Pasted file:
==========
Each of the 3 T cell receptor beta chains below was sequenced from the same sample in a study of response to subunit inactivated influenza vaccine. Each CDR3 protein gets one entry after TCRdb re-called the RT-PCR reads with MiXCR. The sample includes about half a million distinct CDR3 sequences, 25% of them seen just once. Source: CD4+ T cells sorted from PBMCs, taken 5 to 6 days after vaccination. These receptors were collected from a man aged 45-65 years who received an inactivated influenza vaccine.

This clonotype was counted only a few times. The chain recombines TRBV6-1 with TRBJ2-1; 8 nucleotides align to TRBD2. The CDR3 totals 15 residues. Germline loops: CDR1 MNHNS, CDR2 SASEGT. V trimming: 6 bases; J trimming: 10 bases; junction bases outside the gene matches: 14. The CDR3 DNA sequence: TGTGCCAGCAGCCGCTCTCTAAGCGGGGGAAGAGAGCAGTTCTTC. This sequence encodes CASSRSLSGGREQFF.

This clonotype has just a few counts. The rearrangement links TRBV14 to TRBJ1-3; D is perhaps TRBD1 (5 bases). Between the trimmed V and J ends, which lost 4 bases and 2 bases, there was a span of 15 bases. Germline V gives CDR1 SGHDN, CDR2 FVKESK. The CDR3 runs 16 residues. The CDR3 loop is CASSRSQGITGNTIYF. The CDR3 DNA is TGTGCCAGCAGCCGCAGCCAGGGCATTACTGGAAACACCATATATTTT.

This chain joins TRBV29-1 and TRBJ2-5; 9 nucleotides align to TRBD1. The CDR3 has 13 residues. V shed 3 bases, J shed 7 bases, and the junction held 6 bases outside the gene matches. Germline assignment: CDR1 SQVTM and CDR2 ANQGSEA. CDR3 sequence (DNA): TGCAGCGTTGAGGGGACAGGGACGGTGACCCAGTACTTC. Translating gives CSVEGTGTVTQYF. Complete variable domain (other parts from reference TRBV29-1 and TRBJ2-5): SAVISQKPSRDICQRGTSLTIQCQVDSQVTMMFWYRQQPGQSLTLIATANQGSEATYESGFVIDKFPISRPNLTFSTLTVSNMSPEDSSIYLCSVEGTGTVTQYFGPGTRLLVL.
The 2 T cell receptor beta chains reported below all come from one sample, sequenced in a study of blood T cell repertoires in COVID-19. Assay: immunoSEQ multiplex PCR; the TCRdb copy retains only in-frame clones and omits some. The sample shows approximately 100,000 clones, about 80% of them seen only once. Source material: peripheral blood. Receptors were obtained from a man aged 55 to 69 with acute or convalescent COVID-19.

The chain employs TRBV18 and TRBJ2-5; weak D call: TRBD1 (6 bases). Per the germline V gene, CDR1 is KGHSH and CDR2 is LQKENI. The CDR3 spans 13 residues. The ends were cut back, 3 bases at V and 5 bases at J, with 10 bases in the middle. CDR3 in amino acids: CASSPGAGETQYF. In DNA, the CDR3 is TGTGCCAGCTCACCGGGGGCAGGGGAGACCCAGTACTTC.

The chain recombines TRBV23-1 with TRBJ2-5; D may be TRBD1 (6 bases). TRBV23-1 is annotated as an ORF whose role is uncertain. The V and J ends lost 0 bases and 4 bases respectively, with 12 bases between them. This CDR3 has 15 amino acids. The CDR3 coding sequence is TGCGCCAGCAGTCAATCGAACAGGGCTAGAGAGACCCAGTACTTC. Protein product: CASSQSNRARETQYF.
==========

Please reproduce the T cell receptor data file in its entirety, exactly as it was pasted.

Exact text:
Each of the 3 T cell receptor beta chains below was sequenced from the same sample in a study of response to subunit inactivated influenza vaccine. Each CDR3 protein gets one entry after TCRdb re-called the RT-PCR reads with MiXCR. The sample includes about half a million distinct CDR3 sequences, 25% of them seen just once. Source: CD4+ T cells sorted from PBMCs, taken 5 to 6 days after vaccination. These receptors were collected from a man aged 45-65 years who received an inactivated influenza vaccine.

This clonotype was counted only a few times. The chain recombines TRBV6-1 with TRBJ2-1; 8 nucleotides align to TRBD2. The CDR3 totals 15 residues. Germline loops: CDR1 MNHNS, CDR2 SASEGT. V trimming: 6 bases; J trimming: 10 bases; junction bases outside the gene matches: 14. The CDR3 DNA sequence: TGTGCCAGCAGCCGCTCTCTAAGCGGGGGAAGAGAGCAGTTCTTC. This sequence encodes CASSRSLSGGREQFF.

This clonotype has just a few counts. The rearrangement links TRBV14 to TRBJ1-3; D is perhaps TRBD1 (5 bases). Between the trimmed V and J ends, which lost 4 bases and 2 bases, there was a span of 15 bases. Germline V gives CDR1 SGHDN, CDR2 FVKESK. The CDR3 runs 16 residues. The CDR3 loop is CASSRSQGITGNTIYF. The CDR3 DNA is TGTGCCAGCAGCCGCAGCCAGGGCATTACTGGAAACACCATATATTTT.

This chain joins TRBV29-1 and TRBJ2-5; 9 nucleotides align to TRBD1. The CDR3 has 13 residues. V shed 3 bases, J shed 7 bases, and the junction held 6 bases outside the gene matches. Germline assignment: CDR1 SQVTM and CDR2 ANQGSEA. CDR3 sequence (DNA): TGCAGCGTTGAGGGGACAGGGACGGTGACCCAGTACTTC. Translating gives CSVEGTGTVTQYF. Complete variable domain (other parts from reference TRBV29-1 and TRBJ2-5): SAVISQKPSRDICQRGTSLTIQCQVDSQVTMMFWYRQQPGQSLTLIATANQGSEATYESGFVIDKFPISRPNLTFSTLTVSNMSPEDSSIYLCSVEGTGTVTQYFGPGTRLLVL.
The 2 T cell receptor beta chains reported below all come from one sample, sequenced in a study of blood T cell repertoires in COVID-19. Assay: immunoSEQ multiplex PCR; the TCRdb copy retains only in-frame clones and omits some. The sample shows approximately 100,000 clones, about 80% of them seen only once. Source material: peripheral blood. Receptors were obtained from a man aged 55 to 69 with acute or convalescent COVID-19.

The chain employs TRBV18 and TRBJ2-5; weak D call: TRBD1 (6 bases). Per the germline V gene, CDR1 is KGHSH and CDR2 is LQKENI. The CDR3 spans 13 residues. The ends were cut back, 3 bases at V and 5 bases at J, with 10 bases in the middle. CDR3 in amino acids: CASSPGAGETQYF. In DNA, the CDR3 is TGTGCCAGCTCACCGGGGGCAGGGGAGACCCAGTACTTC.

The chain recombines TRBV23-1 with TRBJ2-5; D may be TRBD1 (6 bases). TRBV23-1 is annotated as an ORF whose role is uncertain. The V and J ends lost 0 bases and 4 bases respectively, with 12 bases between them. This CDR3 has 15 amino acids. The CDR3 coding sequence is TGCGCCAGCAGTCAATCGAACAGGGCTAGAGAGACCCAGTACTTC. Protein product: CASSQSNRARETQYF.